I woke from a dream in which I was in a classroom of sorts. There were other students and we were all waiting for our teacher. DH turned up, late as usual and singled me out, talking about me in front of the class. It was jocular, or at least it appeared to be. He didn’t embarrass me, if that had indeed been his attention. It had been years, and he seemed as pleased to see me as I had been to see him. The class was on Thomas Hardy.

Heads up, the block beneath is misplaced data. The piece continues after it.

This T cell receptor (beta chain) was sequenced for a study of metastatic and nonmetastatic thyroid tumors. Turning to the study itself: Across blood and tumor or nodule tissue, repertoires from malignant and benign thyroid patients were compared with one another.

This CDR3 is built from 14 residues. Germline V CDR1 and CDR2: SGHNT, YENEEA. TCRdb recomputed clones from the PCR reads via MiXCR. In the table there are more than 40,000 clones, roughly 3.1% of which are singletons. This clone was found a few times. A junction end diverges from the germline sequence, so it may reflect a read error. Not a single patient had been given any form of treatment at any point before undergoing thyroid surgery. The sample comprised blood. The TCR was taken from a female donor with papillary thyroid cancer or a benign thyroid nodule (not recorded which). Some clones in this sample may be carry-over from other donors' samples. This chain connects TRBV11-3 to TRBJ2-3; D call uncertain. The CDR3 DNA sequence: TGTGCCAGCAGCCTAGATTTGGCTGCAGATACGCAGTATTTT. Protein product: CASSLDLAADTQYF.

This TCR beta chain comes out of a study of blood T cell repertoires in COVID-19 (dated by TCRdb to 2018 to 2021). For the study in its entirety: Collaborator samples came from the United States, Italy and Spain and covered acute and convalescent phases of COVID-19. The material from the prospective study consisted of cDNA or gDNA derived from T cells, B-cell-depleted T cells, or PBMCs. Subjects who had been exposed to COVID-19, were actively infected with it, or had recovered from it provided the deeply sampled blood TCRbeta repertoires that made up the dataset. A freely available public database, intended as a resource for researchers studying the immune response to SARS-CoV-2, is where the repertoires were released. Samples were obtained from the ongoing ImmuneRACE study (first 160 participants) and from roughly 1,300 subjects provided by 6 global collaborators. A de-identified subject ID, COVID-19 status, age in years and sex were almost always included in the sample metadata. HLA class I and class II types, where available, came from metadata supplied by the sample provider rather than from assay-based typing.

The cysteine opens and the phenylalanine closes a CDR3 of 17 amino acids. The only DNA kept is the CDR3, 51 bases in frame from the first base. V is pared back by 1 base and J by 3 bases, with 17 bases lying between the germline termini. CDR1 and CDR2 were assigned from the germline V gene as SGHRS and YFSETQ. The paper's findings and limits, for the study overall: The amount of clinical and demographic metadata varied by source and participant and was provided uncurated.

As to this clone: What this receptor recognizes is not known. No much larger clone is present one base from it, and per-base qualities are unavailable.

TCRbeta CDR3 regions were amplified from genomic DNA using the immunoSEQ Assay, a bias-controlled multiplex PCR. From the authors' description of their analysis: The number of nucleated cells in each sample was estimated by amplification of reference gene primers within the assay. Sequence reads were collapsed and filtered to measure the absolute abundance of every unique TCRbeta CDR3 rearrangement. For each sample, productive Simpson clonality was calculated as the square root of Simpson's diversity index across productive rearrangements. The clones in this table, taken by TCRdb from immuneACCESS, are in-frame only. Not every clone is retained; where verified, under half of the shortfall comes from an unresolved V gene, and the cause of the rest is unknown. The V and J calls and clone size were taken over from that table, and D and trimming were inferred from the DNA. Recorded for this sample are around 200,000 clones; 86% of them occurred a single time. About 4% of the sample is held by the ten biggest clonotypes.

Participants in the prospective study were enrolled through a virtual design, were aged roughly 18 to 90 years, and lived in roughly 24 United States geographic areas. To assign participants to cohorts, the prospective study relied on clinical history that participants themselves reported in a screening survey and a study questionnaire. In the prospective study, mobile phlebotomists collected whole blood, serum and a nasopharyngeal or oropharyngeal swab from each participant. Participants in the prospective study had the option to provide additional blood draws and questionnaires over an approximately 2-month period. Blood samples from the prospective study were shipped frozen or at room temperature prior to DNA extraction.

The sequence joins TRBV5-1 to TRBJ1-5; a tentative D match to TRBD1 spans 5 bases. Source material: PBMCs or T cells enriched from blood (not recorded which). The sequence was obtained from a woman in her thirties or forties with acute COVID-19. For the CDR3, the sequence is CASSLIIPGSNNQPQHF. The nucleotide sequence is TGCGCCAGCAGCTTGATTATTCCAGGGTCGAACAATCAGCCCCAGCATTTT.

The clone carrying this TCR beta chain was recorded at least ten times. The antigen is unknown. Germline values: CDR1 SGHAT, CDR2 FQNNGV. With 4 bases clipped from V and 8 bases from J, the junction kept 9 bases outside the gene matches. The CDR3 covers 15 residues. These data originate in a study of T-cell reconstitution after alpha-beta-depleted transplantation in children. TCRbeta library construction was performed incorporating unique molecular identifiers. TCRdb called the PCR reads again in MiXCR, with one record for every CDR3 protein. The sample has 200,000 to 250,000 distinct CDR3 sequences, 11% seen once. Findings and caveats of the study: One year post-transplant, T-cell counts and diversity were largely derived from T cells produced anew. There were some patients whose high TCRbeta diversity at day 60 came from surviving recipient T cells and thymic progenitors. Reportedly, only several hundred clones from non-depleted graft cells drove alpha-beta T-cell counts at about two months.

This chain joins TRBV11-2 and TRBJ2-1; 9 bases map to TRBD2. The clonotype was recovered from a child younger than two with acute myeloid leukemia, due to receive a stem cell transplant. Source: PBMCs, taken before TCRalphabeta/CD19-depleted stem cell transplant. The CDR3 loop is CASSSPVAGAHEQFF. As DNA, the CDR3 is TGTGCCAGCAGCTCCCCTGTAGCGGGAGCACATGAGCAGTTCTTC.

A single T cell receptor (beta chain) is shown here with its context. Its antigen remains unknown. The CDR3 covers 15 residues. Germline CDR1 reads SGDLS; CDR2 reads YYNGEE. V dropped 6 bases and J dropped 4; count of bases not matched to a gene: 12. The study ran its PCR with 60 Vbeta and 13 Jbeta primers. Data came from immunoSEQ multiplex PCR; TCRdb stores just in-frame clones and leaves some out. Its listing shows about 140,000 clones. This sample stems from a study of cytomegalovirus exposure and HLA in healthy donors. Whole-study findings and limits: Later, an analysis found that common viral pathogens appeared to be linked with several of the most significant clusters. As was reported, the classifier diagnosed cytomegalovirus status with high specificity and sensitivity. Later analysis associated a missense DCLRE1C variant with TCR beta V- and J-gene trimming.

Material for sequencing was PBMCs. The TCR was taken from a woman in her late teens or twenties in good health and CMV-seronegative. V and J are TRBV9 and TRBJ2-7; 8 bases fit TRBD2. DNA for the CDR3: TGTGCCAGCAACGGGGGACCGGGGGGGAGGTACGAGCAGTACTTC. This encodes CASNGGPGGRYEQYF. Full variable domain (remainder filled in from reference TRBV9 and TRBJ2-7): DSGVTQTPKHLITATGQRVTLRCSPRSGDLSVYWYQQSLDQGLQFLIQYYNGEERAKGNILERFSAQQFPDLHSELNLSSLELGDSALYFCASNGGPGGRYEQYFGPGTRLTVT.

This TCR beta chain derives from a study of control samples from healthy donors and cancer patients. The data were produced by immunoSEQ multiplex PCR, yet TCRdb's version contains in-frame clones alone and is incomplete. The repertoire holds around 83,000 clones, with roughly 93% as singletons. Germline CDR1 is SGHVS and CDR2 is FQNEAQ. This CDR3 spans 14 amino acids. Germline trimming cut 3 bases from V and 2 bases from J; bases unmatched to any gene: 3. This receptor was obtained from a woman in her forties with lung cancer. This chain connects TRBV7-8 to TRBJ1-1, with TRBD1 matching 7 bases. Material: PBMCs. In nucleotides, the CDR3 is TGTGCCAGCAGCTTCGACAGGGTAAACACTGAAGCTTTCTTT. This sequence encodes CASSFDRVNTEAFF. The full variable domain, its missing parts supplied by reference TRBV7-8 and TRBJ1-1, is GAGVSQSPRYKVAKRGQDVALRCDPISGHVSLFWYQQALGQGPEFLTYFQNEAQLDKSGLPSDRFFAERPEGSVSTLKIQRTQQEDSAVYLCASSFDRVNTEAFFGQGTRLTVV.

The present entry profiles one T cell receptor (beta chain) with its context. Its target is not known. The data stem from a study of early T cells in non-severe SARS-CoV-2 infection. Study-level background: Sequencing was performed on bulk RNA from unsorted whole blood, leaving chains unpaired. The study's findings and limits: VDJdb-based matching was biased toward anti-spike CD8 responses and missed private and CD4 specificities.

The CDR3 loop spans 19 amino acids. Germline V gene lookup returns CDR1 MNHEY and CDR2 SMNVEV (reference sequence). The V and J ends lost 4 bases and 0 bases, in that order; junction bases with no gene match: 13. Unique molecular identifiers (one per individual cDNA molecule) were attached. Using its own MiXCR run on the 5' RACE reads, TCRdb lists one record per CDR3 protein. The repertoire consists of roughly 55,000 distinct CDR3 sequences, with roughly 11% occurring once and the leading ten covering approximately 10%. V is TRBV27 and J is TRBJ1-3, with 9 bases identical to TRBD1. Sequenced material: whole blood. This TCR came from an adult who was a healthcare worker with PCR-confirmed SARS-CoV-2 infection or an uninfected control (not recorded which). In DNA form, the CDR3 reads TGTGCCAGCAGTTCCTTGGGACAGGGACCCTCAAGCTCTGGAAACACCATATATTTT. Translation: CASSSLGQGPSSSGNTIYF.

I wrote some notes in my notebook on the train, notes I would’ve used to write my journal the morning after. I never got the chance. The first was about two boys sitting on a bench in the Castle Park. It was dark, all I could hear as I approached them was the hum of their voices in the gloom. One of them was leaning forward and pointing to the ground. There’s Whitehall, he was saying. Then I wrote about being on the train. I love setting off, anything could happen. And then in the station café. It was a Starbucks and they always ask you your name so they can write it on the cup. Why not give yourself another name? I thought. So I did. I even spelt it out but he still wrote it wrong. Then in the next station café, a Pumpkin this time with a perfectly dreadful coffee in my hand, I sat and listened to four women of a certain age chatting as they waited for their train. I think they were going to Chelsea, though were unperturbed by the cancellation of the London train so perhaps I got it wrong. They were talking about a hotel or country club when I sat down. They are completely rigid over afternoon tea, said one. And I’ve been with you, said another, and we had a champagne evening. We’d had the menu chosen and everything, replied the smallest one with tiny, black, bird-like eyes, but they don’t really care. This lovely man called Cosmo, said the red-head, apropos of nothing. To the right of them a woman in a navy coat was talking on the phone. She held a speaker to her mouth. She stood. She looked like R. and mentioned Steve Redgrave. To the left of the women a man was also on the phone, a large man striding back and forth. And I was saying to Graham, he said, still walking to and fro, ‘not vanilla’ is a phrase he loves.